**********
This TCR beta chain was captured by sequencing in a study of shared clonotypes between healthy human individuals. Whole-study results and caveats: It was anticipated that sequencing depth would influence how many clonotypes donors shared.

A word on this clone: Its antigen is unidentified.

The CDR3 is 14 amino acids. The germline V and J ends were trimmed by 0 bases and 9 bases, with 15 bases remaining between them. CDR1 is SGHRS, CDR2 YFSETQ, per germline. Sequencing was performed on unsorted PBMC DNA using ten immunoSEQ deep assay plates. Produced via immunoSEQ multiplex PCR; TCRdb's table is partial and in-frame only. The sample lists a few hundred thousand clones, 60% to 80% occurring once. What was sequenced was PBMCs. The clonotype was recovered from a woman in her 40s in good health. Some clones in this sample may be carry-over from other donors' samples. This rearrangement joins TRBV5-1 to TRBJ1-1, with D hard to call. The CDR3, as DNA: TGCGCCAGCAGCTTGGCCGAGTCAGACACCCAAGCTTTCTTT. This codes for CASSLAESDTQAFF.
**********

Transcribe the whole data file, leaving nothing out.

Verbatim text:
This TCR beta chain was captured by sequencing in a study of shared clonotypes between healthy human individuals. Whole-study results and caveats: It was anticipated that sequencing depth would influence how many clonotypes donors shared.

A word on this clone: Its antigen is unidentified.

The CDR3 is 14 amino acids. The germline V and J ends were trimmed by 0 bases and 9 bases, with 15 bases remaining between them. CDR1 is SGHRS, CDR2 YFSETQ, per germline. Sequencing was performed on unsorted PBMC DNA using ten immunoSEQ deep assay plates. Produced via immunoSEQ multiplex PCR; TCRdb's table is partial and in-frame only. The sample lists a few hundred thousand clones, 60% to 80% occurring once. What was sequenced was PBMCs. The clonotype was recovered from a woman in her 40s in good health. Some clones in this sample may be carry-over from other donors' samples. This rearrangement joins TRBV5-1 to TRBJ1-1, with D hard to call. The CDR3, as DNA: TGCGCCAGCAGCTTGGCCGAGTCAGACACCCAAGCTTTCTTT. This codes for CASSLAESDTQAFF.